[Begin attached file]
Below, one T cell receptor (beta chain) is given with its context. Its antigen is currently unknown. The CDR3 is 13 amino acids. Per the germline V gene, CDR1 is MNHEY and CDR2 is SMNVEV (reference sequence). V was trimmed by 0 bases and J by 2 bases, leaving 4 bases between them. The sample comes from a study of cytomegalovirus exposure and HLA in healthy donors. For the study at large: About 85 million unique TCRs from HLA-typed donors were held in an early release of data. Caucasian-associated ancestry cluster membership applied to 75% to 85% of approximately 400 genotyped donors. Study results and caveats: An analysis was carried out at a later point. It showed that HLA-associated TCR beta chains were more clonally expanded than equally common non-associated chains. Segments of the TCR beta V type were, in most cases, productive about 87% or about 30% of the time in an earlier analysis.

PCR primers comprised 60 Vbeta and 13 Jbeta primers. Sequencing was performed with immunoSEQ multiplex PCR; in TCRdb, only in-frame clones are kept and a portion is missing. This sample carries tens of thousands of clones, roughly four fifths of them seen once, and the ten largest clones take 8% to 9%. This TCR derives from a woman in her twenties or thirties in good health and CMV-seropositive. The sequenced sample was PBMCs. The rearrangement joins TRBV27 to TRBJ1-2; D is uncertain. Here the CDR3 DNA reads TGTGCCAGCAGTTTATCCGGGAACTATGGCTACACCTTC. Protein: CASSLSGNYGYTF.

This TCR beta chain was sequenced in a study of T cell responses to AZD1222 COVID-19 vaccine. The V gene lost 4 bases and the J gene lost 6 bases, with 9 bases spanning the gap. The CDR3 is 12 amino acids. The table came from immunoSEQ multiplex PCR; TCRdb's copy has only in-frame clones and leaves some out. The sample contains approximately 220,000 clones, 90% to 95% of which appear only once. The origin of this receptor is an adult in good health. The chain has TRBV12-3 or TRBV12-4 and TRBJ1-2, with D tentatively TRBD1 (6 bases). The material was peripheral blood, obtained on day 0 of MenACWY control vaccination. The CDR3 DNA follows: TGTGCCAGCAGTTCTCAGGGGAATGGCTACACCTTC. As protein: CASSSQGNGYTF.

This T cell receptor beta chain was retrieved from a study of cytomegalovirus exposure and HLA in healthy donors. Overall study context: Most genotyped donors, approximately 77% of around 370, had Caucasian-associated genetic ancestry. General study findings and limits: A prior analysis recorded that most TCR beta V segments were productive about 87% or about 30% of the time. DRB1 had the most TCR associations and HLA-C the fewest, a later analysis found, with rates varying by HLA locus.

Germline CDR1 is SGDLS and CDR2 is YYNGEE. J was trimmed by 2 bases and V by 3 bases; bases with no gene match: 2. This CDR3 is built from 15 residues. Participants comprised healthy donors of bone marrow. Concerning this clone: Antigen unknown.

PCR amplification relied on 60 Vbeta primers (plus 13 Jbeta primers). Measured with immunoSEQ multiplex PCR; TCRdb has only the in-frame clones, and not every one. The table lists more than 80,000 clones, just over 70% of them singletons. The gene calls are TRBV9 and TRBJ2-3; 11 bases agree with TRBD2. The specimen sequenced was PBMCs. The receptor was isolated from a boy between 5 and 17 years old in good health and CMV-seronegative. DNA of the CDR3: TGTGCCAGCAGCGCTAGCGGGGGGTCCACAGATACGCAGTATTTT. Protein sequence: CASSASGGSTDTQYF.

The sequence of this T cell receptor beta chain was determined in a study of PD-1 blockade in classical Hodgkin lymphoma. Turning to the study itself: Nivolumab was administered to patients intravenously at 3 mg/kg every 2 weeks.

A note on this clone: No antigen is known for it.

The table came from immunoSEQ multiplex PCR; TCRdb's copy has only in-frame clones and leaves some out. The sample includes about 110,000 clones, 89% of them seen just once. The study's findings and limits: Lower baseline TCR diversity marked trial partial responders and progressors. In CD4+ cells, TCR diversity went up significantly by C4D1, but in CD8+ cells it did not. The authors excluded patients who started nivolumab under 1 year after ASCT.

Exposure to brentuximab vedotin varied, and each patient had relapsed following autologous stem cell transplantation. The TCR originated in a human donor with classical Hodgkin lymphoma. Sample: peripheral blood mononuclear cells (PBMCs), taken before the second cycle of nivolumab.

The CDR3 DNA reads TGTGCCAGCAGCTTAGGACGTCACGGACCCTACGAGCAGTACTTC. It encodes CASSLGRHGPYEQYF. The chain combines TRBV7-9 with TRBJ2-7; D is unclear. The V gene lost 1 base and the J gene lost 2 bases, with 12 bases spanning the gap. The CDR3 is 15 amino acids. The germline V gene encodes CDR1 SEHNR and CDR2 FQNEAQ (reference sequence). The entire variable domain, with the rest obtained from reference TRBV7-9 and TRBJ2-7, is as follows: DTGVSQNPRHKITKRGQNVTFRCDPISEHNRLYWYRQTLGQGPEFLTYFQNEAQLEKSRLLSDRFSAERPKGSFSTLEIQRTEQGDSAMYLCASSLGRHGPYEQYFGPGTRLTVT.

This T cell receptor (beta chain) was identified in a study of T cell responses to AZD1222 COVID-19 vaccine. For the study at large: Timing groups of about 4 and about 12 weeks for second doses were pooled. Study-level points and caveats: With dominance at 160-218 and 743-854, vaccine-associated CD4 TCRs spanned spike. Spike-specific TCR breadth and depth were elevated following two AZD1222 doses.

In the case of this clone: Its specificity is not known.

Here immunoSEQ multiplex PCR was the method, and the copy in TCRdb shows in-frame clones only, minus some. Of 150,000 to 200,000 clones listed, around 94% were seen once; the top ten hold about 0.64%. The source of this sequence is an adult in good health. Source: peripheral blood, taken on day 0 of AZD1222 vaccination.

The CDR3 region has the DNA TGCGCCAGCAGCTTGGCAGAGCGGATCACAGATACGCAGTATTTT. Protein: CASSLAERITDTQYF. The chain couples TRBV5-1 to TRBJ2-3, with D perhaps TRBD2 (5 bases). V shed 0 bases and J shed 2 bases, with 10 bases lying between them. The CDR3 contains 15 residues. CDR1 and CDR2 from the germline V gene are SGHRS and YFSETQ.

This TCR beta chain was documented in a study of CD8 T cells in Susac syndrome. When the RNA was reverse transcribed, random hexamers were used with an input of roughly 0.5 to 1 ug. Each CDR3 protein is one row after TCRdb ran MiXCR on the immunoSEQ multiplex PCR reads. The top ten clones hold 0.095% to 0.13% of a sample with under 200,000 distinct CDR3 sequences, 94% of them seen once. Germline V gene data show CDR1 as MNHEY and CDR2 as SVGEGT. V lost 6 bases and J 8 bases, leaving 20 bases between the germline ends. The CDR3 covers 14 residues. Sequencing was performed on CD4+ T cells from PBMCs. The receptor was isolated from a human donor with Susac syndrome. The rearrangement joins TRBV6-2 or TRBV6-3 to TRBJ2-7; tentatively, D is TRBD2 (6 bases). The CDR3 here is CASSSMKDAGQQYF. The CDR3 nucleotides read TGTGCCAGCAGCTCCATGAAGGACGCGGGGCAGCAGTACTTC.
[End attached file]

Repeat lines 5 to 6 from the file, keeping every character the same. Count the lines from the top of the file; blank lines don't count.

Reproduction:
Germline CDR1 is SGDLS and CDR2 is YYNGEE. J was trimmed by 2 bases and V by 3 bases; bases with no gene match: 2. This CDR3 is built from 15 residues. Participants comprised healthy donors of bone marrow. Concerning this clone: Antigen unknown.

PCR amplification relied on 60 Vbeta primers (plus 13 Jbeta primers). Measured with immunoSEQ multiplex PCR; TCRdb has only the in-frame clones, and not every one. The table lists more than 80,000 clones, just over 70% of them singletons. The gene calls are TRBV9 and TRBJ2-3; 11 bases agree with TRBD2. The specimen sequenced was PBMCs. The receptor was isolated from a boy between 5 and 17 years old in good health and CMV-seronegative. DNA of the CDR3: TGTGCCAGCAGCGCTAGCGGGGGGTCCACAGATACGCAGTATTTT. Protein sequence: CASSASGGSTDTQYF.